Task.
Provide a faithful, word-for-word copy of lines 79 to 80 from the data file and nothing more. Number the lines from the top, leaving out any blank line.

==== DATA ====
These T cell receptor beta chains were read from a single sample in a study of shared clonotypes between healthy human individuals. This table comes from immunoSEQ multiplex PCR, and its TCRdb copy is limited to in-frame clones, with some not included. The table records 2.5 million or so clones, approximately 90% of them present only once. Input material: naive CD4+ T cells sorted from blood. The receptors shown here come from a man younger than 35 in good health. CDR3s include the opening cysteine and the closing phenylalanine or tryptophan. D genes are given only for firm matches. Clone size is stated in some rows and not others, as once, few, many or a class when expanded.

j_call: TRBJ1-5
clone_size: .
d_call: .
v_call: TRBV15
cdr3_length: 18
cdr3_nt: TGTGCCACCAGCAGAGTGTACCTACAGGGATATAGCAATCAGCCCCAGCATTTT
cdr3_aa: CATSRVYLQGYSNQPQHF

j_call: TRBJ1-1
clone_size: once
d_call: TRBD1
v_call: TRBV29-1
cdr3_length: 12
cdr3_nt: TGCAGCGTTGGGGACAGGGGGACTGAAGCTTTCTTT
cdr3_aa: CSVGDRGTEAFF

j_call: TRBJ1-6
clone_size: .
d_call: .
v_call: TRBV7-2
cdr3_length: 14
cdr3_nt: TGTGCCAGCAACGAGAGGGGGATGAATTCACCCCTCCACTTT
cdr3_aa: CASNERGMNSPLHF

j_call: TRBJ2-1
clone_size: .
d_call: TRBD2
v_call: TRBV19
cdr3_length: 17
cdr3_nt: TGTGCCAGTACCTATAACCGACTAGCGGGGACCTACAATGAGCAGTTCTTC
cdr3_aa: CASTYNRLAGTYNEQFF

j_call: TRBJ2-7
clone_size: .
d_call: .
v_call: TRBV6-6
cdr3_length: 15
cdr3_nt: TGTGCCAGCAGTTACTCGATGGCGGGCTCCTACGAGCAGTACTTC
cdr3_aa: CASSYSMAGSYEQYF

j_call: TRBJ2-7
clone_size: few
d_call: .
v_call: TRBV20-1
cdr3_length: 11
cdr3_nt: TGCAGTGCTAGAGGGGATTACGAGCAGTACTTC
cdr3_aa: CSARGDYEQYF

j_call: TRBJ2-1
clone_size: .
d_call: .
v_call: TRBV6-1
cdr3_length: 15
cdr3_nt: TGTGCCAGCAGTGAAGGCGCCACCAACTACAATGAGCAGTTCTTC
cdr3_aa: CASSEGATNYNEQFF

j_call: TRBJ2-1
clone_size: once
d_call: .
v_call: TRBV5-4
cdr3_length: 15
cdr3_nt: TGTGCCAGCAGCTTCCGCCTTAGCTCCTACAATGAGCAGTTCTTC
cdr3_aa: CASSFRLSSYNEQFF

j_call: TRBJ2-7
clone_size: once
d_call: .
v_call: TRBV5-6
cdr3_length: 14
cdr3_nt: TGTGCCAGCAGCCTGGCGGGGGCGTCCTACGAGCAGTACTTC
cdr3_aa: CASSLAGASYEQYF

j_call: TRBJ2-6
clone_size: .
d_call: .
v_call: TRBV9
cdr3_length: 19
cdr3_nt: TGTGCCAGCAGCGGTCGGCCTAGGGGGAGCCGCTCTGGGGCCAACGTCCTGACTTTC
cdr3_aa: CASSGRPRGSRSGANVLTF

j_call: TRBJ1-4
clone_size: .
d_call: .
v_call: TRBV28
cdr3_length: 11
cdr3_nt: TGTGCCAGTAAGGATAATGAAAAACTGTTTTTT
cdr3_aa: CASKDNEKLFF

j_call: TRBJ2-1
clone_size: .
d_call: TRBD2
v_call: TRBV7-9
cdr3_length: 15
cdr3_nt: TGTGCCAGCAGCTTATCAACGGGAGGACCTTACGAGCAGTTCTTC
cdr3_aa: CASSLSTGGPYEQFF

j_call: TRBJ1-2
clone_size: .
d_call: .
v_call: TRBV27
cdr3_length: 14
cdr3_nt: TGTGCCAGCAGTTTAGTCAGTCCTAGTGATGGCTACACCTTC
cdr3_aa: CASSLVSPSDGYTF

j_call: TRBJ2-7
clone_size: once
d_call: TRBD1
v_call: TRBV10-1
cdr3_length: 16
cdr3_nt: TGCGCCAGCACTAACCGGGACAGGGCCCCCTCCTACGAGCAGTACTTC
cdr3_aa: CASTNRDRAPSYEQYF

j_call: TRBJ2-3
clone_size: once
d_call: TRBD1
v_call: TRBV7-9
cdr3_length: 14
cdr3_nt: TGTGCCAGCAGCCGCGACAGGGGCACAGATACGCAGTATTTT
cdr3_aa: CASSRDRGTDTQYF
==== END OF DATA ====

j_call: TRBJ2-1
clone_size: .